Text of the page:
It’s not like exercise is my thing, but with a free-flowing diet of bite size snickers and dark chocolate kisses and sweet tarts and trinity triple chocolate ice cream, well, exercise wasn’t a bad idea.
The first night of jogging was glorious – seven out of ten retreat attenders in a group. The joy of solidarity helped ease the muscle pain and the griping lungs.
We all agreed that it was wonderful to run as a group, all looked forward to doing it again on a regular basis, and all knew that this was the last time we would all be in work-out agreement.
The more sensible stopped running at night; the half-sensible cut down the number of jogs; the insane started counting the miles in double digits. I was in the middle group, running every couple of nights or so.
The best night, there were three of us, and instead of turning left at the end of the access road – which would have led us toward the lights and comfort of the nearest town – we turned right.
Away from streetlights, into the unknown, into the dark.
Oncoming headlights were blinding, forcing the pace to slow so the sensation of sneaker on asphalt could keep us on the path. The weeds to one side whipped the legs of the one who veered too close to the edge. The swamp on the other side warned the errant jogger with a squish.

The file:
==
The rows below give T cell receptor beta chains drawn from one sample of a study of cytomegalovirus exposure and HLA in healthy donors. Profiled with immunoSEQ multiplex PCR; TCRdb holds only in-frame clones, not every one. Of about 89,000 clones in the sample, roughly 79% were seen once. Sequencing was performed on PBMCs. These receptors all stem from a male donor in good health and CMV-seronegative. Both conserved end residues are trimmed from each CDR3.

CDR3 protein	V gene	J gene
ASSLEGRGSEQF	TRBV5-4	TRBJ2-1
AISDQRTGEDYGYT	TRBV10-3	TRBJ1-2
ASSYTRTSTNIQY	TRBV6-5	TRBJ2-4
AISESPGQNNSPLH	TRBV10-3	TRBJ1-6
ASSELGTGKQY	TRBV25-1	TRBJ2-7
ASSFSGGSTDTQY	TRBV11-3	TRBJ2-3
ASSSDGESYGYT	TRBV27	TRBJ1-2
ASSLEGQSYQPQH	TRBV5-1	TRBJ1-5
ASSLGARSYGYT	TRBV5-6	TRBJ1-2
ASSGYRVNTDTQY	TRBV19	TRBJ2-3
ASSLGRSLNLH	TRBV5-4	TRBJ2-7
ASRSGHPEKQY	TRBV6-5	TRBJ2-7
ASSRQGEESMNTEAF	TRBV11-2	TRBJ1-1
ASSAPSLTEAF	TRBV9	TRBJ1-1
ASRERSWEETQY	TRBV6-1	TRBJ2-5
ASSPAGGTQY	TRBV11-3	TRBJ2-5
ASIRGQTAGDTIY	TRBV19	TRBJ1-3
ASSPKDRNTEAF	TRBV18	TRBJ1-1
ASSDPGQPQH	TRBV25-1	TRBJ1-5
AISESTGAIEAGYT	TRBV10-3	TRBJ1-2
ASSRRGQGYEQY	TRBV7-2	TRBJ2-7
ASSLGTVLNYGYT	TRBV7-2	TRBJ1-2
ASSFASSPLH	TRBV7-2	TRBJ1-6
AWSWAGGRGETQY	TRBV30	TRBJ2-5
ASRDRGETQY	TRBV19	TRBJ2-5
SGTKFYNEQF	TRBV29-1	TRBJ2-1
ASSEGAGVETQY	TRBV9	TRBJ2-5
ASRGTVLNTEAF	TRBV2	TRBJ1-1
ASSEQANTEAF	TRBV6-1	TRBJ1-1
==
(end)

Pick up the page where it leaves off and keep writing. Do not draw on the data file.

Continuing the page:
But once the cars disappeared and the lights of society were far enough behind, the sky became alive.
Orion’s outline filled out with muscles and flesh of countless stars. The three sisters stood in a group of women, nattering to the crowd. The dippers dripping with astral soup; the ram leapt over blockades of galaxies.
We ran face up, my companions and I, our feet bouncing off the earth, our imaginations bouncing off the sky.
I’m sure there is a metaphor in there; a pack of artists running away from civilization, but running together – a combination of unified isolation running into beauty.
And even more meaning could be found in the group turning back towards home, carrying the memory of the heavens back to the light of men.
But to be honest, I don’t care about the metaphor.
I just liked reveling in the stars.
Just my thoughts,